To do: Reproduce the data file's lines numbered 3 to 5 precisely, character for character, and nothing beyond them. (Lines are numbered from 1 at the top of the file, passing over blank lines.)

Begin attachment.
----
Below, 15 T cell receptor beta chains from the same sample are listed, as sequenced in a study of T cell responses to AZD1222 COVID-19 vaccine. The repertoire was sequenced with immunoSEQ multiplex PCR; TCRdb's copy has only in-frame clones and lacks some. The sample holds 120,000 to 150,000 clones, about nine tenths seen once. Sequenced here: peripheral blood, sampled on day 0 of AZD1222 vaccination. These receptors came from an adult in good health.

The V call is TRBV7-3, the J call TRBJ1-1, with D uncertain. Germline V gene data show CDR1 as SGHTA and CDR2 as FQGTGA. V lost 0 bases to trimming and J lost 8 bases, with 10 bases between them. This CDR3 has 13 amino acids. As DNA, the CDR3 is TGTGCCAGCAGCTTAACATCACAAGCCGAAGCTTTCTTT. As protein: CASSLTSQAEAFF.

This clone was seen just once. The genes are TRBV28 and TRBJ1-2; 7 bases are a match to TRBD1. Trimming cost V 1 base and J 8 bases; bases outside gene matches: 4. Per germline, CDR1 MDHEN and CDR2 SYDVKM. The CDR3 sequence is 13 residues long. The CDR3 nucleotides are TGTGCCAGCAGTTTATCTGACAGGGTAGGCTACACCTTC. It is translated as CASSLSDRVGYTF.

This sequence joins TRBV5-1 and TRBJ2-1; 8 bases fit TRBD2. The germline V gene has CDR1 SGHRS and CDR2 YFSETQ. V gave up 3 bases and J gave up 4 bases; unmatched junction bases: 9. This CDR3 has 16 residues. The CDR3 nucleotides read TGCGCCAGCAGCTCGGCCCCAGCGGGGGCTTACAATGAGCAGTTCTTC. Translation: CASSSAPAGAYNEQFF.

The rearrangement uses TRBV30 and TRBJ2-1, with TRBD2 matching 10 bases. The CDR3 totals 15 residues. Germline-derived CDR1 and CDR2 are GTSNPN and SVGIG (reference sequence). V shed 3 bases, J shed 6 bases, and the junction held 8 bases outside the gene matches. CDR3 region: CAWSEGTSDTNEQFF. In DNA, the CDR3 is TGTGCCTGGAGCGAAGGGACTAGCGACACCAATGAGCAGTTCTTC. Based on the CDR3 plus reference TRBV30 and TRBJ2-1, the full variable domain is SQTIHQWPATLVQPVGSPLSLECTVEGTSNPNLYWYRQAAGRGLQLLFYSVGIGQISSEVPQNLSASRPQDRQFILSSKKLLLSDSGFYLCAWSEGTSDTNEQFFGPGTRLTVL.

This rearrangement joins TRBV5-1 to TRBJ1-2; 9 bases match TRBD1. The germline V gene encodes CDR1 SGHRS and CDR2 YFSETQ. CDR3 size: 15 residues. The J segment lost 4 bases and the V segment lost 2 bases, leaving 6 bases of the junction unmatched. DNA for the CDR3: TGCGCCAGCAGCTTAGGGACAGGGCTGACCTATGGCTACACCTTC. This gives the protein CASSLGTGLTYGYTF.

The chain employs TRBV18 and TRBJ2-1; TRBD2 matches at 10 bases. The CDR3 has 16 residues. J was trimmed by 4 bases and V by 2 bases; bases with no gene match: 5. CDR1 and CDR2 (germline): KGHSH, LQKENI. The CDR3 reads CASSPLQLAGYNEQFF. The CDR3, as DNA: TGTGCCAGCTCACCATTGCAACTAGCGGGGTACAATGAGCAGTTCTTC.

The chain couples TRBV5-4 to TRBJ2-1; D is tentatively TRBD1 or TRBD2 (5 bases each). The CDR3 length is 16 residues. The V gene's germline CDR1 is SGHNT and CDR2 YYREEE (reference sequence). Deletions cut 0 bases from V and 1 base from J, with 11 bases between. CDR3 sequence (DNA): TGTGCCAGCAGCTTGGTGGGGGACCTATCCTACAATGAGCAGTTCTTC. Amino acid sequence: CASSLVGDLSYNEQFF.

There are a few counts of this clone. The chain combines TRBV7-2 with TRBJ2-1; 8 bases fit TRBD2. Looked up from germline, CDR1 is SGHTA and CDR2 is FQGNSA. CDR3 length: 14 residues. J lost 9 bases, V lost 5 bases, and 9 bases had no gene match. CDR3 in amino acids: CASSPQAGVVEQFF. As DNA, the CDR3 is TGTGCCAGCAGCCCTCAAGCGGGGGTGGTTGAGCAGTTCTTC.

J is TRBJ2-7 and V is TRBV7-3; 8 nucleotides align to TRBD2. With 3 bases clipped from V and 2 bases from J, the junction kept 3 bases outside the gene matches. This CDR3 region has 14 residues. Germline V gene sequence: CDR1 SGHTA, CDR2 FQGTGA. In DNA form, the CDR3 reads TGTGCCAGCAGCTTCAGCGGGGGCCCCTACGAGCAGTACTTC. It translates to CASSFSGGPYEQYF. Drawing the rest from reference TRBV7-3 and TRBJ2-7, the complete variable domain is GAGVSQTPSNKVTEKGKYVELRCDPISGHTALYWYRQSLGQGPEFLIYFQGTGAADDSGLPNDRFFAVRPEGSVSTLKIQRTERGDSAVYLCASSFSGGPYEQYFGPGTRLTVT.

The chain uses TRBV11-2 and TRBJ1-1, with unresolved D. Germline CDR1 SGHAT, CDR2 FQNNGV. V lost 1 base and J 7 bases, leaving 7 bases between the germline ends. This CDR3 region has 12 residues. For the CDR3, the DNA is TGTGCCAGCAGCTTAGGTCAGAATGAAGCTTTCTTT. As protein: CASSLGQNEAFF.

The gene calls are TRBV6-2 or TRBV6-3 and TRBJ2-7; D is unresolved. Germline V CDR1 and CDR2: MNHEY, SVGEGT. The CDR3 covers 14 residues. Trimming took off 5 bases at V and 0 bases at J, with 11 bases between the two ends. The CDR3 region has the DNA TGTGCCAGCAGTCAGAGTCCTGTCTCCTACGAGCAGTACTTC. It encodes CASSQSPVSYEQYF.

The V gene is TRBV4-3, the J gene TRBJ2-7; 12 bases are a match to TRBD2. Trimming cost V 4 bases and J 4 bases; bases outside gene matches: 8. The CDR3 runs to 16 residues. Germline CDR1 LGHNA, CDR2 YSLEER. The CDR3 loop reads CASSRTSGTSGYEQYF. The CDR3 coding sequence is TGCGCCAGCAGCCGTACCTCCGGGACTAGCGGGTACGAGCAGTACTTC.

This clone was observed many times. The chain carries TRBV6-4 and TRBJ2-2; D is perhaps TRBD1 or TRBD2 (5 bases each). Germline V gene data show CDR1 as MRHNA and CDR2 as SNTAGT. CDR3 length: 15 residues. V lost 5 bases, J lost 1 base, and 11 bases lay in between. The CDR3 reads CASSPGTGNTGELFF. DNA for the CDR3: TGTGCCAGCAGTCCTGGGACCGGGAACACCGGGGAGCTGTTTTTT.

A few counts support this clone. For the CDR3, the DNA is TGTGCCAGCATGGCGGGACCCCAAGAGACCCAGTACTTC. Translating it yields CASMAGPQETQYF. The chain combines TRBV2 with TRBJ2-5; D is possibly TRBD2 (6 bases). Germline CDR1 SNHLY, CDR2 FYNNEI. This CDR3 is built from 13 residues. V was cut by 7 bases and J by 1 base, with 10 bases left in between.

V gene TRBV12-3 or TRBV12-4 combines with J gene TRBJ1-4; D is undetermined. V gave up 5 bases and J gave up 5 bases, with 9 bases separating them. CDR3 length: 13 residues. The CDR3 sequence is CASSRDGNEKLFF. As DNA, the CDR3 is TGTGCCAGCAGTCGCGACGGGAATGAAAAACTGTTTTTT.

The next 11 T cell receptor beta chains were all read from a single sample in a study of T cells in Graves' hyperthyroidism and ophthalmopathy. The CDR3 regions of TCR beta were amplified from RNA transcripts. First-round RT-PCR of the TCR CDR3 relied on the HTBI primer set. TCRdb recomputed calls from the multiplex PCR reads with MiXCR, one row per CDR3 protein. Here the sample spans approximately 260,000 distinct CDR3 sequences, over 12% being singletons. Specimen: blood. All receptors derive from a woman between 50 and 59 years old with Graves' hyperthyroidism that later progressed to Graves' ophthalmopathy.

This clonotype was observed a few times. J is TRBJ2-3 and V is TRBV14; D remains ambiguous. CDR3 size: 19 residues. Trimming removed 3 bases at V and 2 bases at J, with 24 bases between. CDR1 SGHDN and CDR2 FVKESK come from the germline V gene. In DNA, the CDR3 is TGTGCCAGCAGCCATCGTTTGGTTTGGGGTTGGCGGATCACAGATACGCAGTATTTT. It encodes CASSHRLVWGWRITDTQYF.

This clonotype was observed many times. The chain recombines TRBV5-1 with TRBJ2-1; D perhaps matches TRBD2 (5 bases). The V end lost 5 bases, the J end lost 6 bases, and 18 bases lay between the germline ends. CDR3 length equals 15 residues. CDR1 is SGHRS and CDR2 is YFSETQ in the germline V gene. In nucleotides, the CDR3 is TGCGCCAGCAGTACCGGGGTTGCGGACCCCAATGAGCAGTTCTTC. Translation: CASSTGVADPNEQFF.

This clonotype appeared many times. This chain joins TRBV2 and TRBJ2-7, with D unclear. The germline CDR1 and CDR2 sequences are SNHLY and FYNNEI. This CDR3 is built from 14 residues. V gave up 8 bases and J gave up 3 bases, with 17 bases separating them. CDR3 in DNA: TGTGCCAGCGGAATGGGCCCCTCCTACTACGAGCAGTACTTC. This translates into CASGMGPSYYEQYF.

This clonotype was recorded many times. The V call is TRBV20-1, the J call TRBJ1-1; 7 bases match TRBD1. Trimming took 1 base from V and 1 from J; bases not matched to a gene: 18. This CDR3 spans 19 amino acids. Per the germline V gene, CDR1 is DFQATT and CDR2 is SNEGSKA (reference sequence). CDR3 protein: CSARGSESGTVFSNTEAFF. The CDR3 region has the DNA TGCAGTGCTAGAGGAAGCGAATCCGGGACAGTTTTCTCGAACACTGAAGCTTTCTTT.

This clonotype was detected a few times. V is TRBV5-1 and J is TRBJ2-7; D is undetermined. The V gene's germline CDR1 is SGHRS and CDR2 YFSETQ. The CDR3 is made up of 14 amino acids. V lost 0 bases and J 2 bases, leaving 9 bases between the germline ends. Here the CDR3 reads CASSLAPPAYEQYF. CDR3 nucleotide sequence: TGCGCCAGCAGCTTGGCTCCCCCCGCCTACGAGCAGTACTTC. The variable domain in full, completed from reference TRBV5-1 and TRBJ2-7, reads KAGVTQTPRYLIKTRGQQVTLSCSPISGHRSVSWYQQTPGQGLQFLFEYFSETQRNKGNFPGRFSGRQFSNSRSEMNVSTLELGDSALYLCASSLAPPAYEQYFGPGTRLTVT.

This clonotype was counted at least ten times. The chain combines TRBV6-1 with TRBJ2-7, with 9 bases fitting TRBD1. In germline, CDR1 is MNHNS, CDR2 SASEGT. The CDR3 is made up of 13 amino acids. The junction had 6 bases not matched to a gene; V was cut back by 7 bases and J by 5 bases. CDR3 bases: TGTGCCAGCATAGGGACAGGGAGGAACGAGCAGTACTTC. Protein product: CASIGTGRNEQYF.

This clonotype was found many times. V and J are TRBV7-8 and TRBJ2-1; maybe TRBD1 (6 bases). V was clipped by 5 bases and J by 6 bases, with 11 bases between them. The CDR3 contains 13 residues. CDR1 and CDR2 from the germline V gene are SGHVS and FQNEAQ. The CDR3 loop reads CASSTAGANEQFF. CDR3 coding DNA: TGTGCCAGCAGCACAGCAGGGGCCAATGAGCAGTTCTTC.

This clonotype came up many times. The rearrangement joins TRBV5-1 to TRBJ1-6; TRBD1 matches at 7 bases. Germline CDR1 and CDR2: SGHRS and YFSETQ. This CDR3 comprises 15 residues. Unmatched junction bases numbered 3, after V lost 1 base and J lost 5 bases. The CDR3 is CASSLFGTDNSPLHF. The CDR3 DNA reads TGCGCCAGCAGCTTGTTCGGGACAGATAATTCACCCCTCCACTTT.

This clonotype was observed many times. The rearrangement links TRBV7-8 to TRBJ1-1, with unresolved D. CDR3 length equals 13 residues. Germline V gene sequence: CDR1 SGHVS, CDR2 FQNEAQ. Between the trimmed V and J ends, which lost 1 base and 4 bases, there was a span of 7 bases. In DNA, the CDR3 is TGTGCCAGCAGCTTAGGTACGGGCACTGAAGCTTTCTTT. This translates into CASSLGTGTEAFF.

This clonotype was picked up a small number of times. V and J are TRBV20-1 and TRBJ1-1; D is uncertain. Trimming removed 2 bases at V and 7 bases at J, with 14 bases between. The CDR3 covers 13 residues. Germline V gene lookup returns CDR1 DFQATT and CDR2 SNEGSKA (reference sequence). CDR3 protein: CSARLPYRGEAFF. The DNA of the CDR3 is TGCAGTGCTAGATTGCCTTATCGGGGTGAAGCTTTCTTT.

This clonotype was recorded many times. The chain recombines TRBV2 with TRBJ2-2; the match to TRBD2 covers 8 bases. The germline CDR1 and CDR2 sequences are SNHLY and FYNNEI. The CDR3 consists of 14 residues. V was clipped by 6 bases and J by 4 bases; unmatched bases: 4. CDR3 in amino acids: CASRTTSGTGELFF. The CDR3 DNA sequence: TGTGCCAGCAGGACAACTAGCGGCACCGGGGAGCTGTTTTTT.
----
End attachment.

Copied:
This clone was seen just once. The genes are TRBV28 and TRBJ1-2; 7 bases are a match to TRBD1. Trimming cost V 1 base and J 8 bases; bases outside gene matches: 4. Per germline, CDR1 MDHEN and CDR2 SYDVKM. The CDR3 sequence is 13 residues long. The CDR3 nucleotides are TGTGCCAGCAGTTTATCTGACAGGGTAGGCTACACCTTC. It is translated as CASSLSDRVGYTF.

This sequence joins TRBV5-1 and TRBJ2-1; 8 bases fit TRBD2. The germline V gene has CDR1 SGHRS and CDR2 YFSETQ. V gave up 3 bases and J gave up 4 bases; unmatched junction bases: 9. This CDR3 has 16 residues. The CDR3 nucleotides read TGCGCCAGCAGCTCGGCCCCAGCGGGGGCTTACAATGAGCAGTTCTTC. Translation: CASSSAPAGAYNEQFF.

The rearrangement uses TRBV30 and TRBJ2-1, with TRBD2 matching 10 bases. The CDR3 totals 15 residues. Germline-derived CDR1 and CDR2 are GTSNPN and SVGIG (reference sequence). V shed 3 bases, J shed 6 bases, and the junction held 8 bases outside the gene matches. CDR3 region: CAWSEGTSDTNEQFF. In DNA, the CDR3 is TGTGCCTGGAGCGAAGGGACTAGCGACACCAATGAGCAGTTCTTC. Based on the CDR3 plus reference TRBV30 and TRBJ2-1, the full variable domain is SQTIHQWPATLVQPVGSPLSLECTVEGTSNPNLYWYRQAAGRGLQLLFYSVGIGQISSEVPQNLSASRPQDRQFILSSKKLLLSDSGFYLCAWSEGTSDTNEQFFGPGTRLTVL.